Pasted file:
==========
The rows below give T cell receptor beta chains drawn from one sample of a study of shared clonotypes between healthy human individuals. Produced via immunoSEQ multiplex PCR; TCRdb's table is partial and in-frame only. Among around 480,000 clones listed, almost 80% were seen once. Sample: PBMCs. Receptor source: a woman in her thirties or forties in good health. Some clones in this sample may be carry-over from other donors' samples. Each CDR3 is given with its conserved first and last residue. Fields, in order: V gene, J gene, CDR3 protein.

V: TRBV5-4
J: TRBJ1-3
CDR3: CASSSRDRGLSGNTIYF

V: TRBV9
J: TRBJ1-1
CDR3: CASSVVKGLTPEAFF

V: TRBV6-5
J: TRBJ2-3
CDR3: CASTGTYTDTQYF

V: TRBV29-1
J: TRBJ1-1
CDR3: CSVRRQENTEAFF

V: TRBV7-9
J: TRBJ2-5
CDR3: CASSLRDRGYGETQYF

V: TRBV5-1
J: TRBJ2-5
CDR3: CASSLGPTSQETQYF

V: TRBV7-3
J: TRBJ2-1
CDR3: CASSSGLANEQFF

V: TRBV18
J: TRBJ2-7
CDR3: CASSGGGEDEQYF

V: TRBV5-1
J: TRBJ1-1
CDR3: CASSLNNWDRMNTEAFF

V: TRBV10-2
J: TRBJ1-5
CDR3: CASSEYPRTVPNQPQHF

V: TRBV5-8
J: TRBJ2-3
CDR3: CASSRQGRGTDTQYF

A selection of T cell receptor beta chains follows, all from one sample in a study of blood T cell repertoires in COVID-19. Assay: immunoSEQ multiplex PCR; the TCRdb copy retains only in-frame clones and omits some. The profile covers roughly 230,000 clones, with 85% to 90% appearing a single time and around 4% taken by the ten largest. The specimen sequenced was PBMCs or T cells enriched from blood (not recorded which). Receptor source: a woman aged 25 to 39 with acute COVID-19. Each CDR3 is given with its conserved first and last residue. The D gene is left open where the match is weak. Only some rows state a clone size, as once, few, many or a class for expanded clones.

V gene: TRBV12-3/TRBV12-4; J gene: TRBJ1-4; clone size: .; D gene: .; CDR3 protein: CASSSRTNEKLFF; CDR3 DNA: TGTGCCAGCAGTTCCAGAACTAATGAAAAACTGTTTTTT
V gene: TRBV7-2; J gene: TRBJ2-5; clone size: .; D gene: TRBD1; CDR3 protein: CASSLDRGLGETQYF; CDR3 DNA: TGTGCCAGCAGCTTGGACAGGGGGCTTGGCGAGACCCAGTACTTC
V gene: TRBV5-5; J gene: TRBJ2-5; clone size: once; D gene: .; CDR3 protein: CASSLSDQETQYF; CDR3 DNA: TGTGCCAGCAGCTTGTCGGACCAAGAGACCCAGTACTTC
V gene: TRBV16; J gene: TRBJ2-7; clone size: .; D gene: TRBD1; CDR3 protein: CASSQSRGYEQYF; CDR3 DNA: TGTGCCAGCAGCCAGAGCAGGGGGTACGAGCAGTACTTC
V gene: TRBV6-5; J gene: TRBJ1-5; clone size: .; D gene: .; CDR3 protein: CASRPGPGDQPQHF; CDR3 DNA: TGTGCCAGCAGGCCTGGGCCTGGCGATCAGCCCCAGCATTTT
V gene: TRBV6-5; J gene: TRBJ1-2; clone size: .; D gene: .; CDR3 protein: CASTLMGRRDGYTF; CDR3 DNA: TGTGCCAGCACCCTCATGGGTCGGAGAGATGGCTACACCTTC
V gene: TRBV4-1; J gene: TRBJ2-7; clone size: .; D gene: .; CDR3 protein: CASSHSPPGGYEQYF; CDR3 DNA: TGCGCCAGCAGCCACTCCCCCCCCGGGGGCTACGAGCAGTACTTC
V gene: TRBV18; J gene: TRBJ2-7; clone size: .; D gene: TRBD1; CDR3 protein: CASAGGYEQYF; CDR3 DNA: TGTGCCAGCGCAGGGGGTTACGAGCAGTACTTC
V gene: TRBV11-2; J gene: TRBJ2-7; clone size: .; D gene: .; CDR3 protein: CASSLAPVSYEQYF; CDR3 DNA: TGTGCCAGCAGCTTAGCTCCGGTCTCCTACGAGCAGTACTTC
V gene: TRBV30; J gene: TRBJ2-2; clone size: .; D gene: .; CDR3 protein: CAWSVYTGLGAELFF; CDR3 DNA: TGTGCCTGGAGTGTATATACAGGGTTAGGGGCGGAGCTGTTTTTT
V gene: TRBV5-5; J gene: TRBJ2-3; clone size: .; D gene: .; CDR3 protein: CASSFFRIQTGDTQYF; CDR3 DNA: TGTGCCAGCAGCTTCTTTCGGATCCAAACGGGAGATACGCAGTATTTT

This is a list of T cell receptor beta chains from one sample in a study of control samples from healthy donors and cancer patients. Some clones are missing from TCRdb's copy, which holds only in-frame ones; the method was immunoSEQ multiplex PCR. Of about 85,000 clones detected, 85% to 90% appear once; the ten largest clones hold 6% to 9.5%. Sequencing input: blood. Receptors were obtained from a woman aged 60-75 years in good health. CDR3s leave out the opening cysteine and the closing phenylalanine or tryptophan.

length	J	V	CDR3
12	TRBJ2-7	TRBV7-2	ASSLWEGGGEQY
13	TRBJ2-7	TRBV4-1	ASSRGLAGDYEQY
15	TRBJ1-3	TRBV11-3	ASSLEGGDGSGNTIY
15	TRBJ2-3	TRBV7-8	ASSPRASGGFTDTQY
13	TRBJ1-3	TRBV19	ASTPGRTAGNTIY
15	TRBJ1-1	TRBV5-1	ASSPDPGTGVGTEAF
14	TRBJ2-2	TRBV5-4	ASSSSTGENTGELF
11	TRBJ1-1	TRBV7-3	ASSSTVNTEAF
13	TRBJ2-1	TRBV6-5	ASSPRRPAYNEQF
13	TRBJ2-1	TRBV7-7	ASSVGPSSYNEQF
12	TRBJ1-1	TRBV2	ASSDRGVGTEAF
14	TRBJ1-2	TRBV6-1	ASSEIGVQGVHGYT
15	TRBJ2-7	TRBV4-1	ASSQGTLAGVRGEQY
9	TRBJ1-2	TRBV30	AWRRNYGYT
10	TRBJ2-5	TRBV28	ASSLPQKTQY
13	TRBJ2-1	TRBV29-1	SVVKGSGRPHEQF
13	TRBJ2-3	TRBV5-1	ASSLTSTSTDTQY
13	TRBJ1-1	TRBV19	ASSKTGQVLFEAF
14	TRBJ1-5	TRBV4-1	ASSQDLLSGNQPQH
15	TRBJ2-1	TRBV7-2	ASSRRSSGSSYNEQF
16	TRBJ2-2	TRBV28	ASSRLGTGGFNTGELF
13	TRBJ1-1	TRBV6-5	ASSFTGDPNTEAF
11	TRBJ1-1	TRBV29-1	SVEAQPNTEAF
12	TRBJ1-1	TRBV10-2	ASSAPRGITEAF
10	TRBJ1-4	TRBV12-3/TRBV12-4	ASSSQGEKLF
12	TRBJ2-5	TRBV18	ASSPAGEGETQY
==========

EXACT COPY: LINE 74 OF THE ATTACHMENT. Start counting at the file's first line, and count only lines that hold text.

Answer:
12	TRBJ2-5	TRBV18	ASSPAGEGETQY